Car Paint Protection

Do you know how these treatments actually work and how they differ from one another?

Polishes

Polish is one of those products that is best used at the very end of a car cleaning task, and for good reason. They are thicker than water, but not quite as thick as wax. This thinner consistency means that they can be applied with a spray can and then massaged into the surface of a car’s paintwork with a cloth – but there are even certain products that are like mists and can simply be sprayed across a bonnet and then left to settle. Many of these products even possess UV protection, making them even more suitable for safeguarding a paintjob from the sun.

Waxes

There are some named brands in the business that specialise in car wax products. They are all fairly similar, unless they state that their formulas contain exclusive ingredients and chemicals – but in any event, a good supplier will provide a wide range of suitable waxes. These products will usually need to be wiped over the surface of a car’s bonnet, doors and boot – and this can be a little time consuming. Once the job is done there’s no better way to protect a car without a cover. The wax is thick enough to repel sunlight and rain, but once dried, it can also create a protective layer that can deflect rocks that can cause chips and dings.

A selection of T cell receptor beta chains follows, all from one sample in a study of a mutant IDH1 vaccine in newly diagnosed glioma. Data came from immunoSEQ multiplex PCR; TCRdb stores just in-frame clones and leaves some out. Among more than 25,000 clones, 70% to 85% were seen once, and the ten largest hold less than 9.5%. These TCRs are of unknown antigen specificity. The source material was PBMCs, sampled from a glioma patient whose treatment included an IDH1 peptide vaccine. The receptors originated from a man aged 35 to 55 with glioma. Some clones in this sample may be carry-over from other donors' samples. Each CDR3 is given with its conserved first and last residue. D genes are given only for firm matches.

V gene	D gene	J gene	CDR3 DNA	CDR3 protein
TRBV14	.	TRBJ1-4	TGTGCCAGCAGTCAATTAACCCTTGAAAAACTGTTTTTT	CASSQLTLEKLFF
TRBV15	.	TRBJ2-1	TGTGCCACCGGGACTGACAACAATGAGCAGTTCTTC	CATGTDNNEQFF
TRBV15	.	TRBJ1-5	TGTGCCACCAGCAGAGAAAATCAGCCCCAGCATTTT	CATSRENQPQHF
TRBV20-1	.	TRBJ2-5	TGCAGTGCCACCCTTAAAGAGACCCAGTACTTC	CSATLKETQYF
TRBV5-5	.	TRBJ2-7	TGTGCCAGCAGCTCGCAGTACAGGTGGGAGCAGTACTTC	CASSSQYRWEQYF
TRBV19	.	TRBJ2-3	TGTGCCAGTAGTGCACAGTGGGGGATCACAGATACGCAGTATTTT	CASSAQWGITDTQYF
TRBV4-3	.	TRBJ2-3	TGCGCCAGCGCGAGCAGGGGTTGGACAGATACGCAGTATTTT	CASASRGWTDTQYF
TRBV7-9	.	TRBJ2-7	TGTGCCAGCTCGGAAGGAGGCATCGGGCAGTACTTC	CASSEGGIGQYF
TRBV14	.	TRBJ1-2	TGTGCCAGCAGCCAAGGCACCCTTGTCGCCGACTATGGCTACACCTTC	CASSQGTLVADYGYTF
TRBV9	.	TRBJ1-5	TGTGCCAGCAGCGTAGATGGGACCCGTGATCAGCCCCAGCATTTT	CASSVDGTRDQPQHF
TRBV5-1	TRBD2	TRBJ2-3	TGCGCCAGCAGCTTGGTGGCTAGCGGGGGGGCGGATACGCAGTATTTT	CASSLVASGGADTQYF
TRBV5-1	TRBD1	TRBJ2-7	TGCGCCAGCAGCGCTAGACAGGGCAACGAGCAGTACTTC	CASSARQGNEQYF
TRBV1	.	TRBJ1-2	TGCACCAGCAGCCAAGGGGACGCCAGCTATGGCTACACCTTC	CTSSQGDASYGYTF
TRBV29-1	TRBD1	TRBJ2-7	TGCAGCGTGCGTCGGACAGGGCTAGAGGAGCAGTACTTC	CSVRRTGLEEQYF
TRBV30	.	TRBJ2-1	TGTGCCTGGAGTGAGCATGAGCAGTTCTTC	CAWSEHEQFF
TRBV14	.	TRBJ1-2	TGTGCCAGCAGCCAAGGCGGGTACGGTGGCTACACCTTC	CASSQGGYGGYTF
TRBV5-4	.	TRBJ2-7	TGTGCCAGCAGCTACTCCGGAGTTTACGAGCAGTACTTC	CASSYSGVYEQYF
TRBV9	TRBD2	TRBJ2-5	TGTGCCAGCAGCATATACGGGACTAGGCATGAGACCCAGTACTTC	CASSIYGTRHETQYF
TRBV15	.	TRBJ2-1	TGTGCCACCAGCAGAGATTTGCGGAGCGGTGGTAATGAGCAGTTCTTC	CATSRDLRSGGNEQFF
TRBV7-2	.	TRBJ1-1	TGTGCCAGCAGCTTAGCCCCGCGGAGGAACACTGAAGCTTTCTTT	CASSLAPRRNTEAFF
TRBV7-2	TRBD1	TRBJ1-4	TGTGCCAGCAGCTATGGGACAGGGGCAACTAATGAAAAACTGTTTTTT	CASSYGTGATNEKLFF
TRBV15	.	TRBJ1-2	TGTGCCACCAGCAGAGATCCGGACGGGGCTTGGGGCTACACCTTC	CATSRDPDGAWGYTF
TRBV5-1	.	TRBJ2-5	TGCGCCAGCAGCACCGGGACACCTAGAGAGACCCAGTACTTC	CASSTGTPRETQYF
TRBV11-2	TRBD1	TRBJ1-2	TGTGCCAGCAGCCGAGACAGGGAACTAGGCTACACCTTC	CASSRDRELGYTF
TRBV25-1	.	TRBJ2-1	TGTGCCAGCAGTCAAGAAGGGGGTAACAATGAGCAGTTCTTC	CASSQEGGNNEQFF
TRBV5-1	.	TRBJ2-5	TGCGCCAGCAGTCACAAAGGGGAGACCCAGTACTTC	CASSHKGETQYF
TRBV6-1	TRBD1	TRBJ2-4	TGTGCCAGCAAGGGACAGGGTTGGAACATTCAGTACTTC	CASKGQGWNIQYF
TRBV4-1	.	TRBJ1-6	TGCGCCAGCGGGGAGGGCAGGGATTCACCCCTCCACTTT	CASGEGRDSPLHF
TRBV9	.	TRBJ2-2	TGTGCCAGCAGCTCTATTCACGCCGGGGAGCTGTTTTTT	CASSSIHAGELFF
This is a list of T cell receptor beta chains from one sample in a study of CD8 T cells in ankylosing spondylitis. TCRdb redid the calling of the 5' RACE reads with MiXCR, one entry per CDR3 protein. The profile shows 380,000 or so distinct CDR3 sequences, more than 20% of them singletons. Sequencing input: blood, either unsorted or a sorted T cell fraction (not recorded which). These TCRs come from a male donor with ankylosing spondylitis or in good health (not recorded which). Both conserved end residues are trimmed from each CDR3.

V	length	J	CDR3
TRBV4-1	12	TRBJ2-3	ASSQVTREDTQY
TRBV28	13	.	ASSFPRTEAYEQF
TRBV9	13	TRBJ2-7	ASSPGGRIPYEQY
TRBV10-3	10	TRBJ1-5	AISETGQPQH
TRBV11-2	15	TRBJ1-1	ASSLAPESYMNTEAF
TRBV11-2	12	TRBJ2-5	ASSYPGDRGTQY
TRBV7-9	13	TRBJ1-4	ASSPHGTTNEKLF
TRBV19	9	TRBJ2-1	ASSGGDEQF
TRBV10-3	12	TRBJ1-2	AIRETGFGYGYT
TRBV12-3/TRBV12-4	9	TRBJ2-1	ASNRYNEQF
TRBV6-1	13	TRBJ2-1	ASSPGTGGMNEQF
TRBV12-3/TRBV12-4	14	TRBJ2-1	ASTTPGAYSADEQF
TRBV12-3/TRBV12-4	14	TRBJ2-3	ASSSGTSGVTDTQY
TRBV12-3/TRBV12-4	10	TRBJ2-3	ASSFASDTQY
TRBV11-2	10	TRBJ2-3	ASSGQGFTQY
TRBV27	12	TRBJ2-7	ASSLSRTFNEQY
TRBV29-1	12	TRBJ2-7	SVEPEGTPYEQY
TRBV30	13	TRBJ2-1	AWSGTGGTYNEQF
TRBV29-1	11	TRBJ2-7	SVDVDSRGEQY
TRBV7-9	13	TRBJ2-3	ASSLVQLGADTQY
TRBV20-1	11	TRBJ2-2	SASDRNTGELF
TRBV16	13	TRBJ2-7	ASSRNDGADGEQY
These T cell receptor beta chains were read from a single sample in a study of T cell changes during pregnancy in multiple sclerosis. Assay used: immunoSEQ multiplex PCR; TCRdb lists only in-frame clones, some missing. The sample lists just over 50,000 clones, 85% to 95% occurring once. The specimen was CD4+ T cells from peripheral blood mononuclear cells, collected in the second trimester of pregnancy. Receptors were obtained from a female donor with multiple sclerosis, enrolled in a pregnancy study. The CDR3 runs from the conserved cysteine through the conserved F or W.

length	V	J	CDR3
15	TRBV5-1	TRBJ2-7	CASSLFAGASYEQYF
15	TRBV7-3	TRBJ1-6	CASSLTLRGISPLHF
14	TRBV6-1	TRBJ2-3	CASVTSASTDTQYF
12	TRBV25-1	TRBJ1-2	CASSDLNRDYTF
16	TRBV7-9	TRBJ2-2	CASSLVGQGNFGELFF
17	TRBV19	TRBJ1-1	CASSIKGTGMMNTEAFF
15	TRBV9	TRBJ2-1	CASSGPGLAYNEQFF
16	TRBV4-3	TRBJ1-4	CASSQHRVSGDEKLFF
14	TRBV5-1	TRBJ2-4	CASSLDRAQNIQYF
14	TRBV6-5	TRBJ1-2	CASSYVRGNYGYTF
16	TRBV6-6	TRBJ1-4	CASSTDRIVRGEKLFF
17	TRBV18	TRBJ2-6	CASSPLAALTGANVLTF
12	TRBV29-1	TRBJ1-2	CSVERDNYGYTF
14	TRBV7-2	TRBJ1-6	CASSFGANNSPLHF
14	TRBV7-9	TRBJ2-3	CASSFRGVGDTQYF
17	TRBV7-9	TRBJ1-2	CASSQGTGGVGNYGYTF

Creams

There are some products that rely on a unique formula that takes on the appearance of shaving foam, but then breaks down to create an oily liquid that can be used to protect the paintwork of a car. They can be a little more expensive and are often seen used on expensive vehicles, but that doesn’t mean that they can’t also be suitable for anyone wanting to take advantage of their features. They can be rubbed on much like wax, but won’t be as thick, instead relying on their oily composition to deter UV rays, rain drops and the elements in general.

Buffers

Buffers are less of a usable product and more of a tool, but they are incredible effective nonetheless. Most modern buffers take on the appearance of a handheld device, with a soft sponge on one end that can be interchangeable depending on the need. The good thing about these tools is that they can be paired with waxes, polishes and creams, and can often buff the exterior of a vehicle to a level of shine that can’t easily be achieved by hand. Furthermore, they can be used with just water, acting to remove stains and even scratches from the surface of a car, whilst providing a great sheen that can be seen and enjoyed from metres away.